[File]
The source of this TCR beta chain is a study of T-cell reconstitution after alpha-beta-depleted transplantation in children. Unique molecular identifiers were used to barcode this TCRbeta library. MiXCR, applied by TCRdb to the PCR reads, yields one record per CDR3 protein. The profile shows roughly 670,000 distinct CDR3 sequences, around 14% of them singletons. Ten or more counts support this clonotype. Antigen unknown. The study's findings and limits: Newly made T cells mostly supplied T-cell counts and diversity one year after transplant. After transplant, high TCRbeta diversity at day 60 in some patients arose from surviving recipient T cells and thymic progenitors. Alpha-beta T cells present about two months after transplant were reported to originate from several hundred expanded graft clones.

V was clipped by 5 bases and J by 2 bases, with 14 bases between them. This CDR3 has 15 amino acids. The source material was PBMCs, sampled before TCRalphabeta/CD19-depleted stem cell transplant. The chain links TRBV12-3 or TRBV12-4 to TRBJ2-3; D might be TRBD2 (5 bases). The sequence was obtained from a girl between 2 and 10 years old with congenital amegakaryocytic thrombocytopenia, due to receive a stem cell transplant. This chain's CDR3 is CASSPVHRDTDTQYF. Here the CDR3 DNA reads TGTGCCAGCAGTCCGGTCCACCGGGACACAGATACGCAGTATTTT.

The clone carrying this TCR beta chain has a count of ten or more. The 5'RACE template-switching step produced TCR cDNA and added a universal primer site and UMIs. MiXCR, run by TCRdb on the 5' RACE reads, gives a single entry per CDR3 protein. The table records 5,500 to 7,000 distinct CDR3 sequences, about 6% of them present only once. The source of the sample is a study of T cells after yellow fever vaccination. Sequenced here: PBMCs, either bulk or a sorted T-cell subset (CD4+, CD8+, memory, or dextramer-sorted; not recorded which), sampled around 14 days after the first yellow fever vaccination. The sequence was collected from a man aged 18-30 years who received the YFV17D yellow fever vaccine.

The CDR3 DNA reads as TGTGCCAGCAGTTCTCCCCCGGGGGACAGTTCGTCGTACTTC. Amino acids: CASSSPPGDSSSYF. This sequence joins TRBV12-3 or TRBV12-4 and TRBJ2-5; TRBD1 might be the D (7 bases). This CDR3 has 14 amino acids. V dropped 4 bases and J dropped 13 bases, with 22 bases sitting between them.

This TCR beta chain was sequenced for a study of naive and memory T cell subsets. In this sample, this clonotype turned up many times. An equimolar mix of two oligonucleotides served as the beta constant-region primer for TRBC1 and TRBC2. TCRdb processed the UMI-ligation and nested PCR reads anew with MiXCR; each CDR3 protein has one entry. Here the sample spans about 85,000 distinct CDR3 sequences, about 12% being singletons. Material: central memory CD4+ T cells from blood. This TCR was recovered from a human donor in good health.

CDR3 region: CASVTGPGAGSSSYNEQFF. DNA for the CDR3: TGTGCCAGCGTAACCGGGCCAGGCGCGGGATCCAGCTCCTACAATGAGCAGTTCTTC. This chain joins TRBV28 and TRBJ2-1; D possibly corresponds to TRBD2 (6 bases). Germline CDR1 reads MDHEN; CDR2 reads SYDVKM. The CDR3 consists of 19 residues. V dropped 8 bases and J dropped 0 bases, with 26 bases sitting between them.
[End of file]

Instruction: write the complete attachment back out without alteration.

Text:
The source of this TCR beta chain is a study of T-cell reconstitution after alpha-beta-depleted transplantation in children. Unique molecular identifiers were used to barcode this TCRbeta library. MiXCR, applied by TCRdb to the PCR reads, yields one record per CDR3 protein. The profile shows roughly 670,000 distinct CDR3 sequences, around 14% of them singletons. Ten or more counts support this clonotype. Antigen unknown. The study's findings and limits: Newly made T cells mostly supplied T-cell counts and diversity one year after transplant. After transplant, high TCRbeta diversity at day 60 in some patients arose from surviving recipient T cells and thymic progenitors. Alpha-beta T cells present about two months after transplant were reported to originate from several hundred expanded graft clones.

V was clipped by 5 bases and J by 2 bases, with 14 bases between them. This CDR3 has 15 amino acids. The source material was PBMCs, sampled before TCRalphabeta/CD19-depleted stem cell transplant. The chain links TRBV12-3 or TRBV12-4 to TRBJ2-3; D might be TRBD2 (5 bases). The sequence was obtained from a girl between 2 and 10 years old with congenital amegakaryocytic thrombocytopenia, due to receive a stem cell transplant. This chain's CDR3 is CASSPVHRDTDTQYF. Here the CDR3 DNA reads TGTGCCAGCAGTCCGGTCCACCGGGACACAGATACGCAGTATTTT.

The clone carrying this TCR beta chain has a count of ten or more. The 5'RACE template-switching step produced TCR cDNA and added a universal primer site and UMIs. MiXCR, run by TCRdb on the 5' RACE reads, gives a single entry per CDR3 protein. The table records 5,500 to 7,000 distinct CDR3 sequences, about 6% of them present only once. The source of the sample is a study of T cells after yellow fever vaccination. Sequenced here: PBMCs, either bulk or a sorted T-cell subset (CD4+, CD8+, memory, or dextramer-sorted; not recorded which), sampled around 14 days after the first yellow fever vaccination. The sequence was collected from a man aged 18-30 years who received the YFV17D yellow fever vaccine.

The CDR3 DNA reads as TGTGCCAGCAGTTCTCCCCCGGGGGACAGTTCGTCGTACTTC. Amino acids: CASSSPPGDSSSYF. This sequence joins TRBV12-3 or TRBV12-4 and TRBJ2-5; TRBD1 might be the D (7 bases). This CDR3 has 14 amino acids. V dropped 4 bases and J dropped 13 bases, with 22 bases sitting between them.

This TCR beta chain was sequenced for a study of naive and memory T cell subsets. In this sample, this clonotype turned up many times. An equimolar mix of two oligonucleotides served as the beta constant-region primer for TRBC1 and TRBC2. TCRdb processed the UMI-ligation and nested PCR reads anew with MiXCR; each CDR3 protein has one entry. Here the sample spans about 85,000 distinct CDR3 sequences, about 12% being singletons. Material: central memory CD4+ T cells from blood. This TCR was recovered from a human donor in good health.

CDR3 region: CASVTGPGAGSSSYNEQFF. DNA for the CDR3: TGTGCCAGCGTAACCGGGCCAGGCGCGGGATCCAGCTCCTACAATGAGCAGTTCTTC. This chain joins TRBV28 and TRBJ2-1; D possibly corresponds to TRBD2 (6 bases). Germline CDR1 reads MDHEN; CDR2 reads SYDVKM. The CDR3 consists of 19 residues. V dropped 8 bases and J dropped 0 bases, with 26 bases sitting between them.